Daily Archives: August 19, 2011
Huffington Post - After serving 17 years behind bars for the brutal murder of three children in eastern Arkansas, Damien Echols, Jessie Misskelley Jr. and Jason Baldwin — dubbed the “West Memphis Three” — have been released from prison.
“They will be free men … on suspended sentence,” prosecuting Attorney Scott Ellington told reporters during a Friday press conference.
“Only time will tell as to whether this was the right decision.”
All three men had been imprisoned since 1994, when they were convicted of killing three 8-year-old boys: Stevie Branch, Michael Moore and Christopher Byers.
Prosecutors alleged the trio killed the children in Robin Hood Hills on the morning of May 6, 1993, as part of a satanic ritual. According to police, the boys’ bodies were mutilated and left in a ditch. Each had been hogtied with his own shoelaces.
At the time of their arrests, Baldwin was 16. Misskelley was 17, and Echols was 18.
Echols was sentenced to death, Misskelley was sentenced to life imprisonment plus 40 years, and Baldwin was sentenced to life.
DNA testing was not available at the time of the defendants’ trials. In 2007, it was found that DNA collected at the crime scene did not match that belonging to any of the three men. In November 2010, the state Supreme Court ruled that all three could present new evidence in court.
A new court date had been set for December, but on Thursday Judge David Laser ordered all three men transported to Jonesboro for today’s surprise hearing. In a brief statement released to the press, Laser only said that the hearing was to “take up certain matters pertaining to the cases” of the three defendants.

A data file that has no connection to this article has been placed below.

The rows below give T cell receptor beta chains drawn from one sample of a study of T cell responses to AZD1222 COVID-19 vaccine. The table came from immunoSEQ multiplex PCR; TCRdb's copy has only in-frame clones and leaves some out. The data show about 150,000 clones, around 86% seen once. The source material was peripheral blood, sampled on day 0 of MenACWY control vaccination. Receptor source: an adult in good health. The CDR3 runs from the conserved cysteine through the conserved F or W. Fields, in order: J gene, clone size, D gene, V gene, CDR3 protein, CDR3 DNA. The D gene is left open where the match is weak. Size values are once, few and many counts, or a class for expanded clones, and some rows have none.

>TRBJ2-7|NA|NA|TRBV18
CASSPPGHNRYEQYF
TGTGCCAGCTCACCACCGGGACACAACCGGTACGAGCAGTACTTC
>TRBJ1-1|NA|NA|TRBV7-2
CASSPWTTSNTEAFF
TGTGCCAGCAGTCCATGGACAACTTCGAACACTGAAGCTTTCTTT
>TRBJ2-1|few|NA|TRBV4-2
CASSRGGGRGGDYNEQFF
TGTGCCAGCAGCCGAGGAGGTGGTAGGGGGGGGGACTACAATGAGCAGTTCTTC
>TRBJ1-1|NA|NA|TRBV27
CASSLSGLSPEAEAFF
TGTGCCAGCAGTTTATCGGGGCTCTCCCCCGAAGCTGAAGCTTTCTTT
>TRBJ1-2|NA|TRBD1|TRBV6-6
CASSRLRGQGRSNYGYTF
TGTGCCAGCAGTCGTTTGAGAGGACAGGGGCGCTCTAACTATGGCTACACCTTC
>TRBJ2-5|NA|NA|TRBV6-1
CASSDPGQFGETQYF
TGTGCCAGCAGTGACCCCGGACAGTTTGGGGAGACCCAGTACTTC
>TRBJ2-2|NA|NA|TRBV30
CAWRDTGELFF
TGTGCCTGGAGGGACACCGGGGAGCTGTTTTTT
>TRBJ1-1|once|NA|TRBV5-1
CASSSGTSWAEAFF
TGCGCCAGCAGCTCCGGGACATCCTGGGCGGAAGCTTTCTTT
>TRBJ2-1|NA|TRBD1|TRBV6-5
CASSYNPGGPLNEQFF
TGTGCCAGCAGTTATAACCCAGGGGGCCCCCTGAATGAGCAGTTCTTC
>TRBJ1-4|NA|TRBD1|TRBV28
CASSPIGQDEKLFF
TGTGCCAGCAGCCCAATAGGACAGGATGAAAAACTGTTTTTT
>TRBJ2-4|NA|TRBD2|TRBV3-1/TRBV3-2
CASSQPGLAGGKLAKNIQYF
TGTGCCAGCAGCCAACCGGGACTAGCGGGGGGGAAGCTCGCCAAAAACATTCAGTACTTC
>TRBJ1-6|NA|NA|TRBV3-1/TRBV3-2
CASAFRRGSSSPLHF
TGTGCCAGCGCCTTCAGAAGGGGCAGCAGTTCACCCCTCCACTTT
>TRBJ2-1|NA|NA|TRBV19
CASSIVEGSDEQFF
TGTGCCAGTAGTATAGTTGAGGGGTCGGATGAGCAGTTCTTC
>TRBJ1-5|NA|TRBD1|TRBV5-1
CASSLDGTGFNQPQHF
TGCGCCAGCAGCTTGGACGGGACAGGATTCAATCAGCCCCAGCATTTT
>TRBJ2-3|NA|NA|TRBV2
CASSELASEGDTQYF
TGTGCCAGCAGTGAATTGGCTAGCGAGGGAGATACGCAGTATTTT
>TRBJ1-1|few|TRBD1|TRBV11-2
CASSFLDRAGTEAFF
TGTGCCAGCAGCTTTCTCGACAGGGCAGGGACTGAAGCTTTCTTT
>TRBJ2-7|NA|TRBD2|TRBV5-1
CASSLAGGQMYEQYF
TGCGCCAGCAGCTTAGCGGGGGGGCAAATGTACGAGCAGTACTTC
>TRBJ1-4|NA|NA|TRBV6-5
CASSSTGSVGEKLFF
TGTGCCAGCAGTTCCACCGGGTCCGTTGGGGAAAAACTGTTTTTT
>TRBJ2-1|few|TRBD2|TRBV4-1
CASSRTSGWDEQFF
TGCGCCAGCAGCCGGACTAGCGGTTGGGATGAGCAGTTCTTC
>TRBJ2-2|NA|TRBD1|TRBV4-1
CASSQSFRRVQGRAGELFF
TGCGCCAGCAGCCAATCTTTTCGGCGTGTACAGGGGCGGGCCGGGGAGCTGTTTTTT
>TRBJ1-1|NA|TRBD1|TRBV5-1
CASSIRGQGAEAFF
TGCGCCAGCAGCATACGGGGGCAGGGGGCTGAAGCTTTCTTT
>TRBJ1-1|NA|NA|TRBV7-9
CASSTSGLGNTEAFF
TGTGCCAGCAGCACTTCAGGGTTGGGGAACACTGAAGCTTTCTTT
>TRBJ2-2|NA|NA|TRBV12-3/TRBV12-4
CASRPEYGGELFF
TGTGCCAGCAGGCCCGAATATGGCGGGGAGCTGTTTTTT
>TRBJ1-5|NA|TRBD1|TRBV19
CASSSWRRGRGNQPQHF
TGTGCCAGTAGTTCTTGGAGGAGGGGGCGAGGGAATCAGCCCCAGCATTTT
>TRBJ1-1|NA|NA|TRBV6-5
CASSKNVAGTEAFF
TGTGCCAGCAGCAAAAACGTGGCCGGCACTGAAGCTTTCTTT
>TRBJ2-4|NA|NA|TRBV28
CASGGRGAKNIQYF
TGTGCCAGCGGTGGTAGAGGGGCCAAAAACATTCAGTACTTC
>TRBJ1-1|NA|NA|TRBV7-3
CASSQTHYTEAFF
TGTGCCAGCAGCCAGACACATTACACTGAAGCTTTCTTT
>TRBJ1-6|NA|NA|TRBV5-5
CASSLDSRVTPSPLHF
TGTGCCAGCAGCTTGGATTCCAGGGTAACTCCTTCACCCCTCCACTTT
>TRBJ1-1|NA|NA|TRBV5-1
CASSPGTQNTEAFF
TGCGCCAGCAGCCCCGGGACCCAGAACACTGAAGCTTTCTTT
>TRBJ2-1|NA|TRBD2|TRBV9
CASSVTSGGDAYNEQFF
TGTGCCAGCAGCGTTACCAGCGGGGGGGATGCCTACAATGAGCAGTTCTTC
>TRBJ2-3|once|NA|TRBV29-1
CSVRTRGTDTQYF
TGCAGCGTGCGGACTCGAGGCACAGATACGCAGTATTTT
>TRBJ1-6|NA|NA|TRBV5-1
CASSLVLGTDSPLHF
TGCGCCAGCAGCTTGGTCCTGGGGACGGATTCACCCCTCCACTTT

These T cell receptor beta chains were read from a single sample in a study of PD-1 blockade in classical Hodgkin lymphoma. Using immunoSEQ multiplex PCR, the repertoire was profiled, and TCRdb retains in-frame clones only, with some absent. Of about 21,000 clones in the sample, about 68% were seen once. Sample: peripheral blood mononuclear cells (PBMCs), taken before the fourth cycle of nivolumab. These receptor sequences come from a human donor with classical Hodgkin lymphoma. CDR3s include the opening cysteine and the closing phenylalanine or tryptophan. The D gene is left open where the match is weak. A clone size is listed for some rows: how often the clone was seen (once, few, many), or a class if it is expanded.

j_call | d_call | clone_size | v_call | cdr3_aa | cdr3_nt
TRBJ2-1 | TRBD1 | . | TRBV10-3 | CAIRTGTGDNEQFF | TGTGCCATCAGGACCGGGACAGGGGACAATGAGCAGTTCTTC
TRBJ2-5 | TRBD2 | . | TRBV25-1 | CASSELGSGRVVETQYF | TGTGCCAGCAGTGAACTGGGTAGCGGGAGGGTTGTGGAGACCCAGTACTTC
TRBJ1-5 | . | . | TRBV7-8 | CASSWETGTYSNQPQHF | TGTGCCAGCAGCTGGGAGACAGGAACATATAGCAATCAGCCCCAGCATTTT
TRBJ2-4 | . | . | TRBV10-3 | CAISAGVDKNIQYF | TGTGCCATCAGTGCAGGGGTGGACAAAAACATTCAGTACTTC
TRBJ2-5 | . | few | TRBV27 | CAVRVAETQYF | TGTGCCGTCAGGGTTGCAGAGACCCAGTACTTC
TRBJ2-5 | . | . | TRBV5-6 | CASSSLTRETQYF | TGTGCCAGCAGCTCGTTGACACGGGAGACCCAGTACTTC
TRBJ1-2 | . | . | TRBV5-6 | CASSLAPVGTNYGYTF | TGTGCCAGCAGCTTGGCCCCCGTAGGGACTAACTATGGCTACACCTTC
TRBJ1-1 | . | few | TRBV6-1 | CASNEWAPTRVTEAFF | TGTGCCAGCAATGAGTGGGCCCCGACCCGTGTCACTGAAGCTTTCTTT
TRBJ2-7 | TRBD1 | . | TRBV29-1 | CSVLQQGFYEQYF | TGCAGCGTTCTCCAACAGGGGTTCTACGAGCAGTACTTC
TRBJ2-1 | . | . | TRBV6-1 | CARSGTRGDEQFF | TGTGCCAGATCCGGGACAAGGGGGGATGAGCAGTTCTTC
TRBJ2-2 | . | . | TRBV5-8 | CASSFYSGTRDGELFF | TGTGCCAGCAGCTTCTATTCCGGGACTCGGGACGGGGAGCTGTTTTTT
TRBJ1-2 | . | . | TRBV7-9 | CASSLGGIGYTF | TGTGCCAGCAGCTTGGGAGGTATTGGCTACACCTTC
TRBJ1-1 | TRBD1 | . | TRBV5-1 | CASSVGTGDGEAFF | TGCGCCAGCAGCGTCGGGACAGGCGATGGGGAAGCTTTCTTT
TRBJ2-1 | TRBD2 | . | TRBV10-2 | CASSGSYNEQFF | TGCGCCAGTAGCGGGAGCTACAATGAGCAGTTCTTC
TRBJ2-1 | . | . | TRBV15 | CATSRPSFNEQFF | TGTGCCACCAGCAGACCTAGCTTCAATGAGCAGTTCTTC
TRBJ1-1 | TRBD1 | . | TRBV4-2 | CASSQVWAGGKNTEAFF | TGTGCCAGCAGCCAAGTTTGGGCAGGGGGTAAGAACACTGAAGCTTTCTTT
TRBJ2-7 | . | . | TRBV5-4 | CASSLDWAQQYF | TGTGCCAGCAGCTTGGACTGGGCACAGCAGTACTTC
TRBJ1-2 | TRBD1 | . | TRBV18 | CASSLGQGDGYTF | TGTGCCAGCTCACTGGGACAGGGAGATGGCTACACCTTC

Experts believe both sides have entered into a complex legal agreement, in which the three men have entered into so-called Alford pleas.
“The plea means that you maintain your innocence but you believe there is a substantial likelihood that a jury will find you guilty so you are pleading guilty per State v. Alford,” Anne Bremner, a Seattle attorney and legal analyst, told The Huffington Post. “The effect of the corresponding finding of guilt by the court is the same as with a straight guilty plea.”
Such pleas could make it more difficult for the men to sue the state over their imprisonment.
“It’s not perfect,” Echols said in a press conference following the hearing. “It’s not perfect by any means but at least it brings closure to some areas and some aspects.”
Echols added that he was “still very much in shock [and] still overwhelmed.”
“We can still bring up new evidence; we can still continue the investigations we [have] been doing,” said Echols. “We can still try to clear our names. The only difference is now we can do it from the outside instead of having to sit in prison and do it.”
After fighting for so many years, Echols said it wasn’t difficult for him to come to the decision to agree to the plea deal.
But Baldwin said he only took the deal to rescue Echols from death row.
“This was not justice,” Baldwin said. “In the beginning we told nothing but the truth — that we were innocent and they sent us to prison for the rest of our lives for it. We had to come here and the only thing the state would do for us is say, ‘Hey we will let you go only if you admit guilt,’ and that is not justice anyway you look it. They’re not out there trying to find who really murdered those boys, and I did not want to take the deal from the get-go. However, they are trying to kill Damien, and sometimes you just got to bite the gun to save somebody.”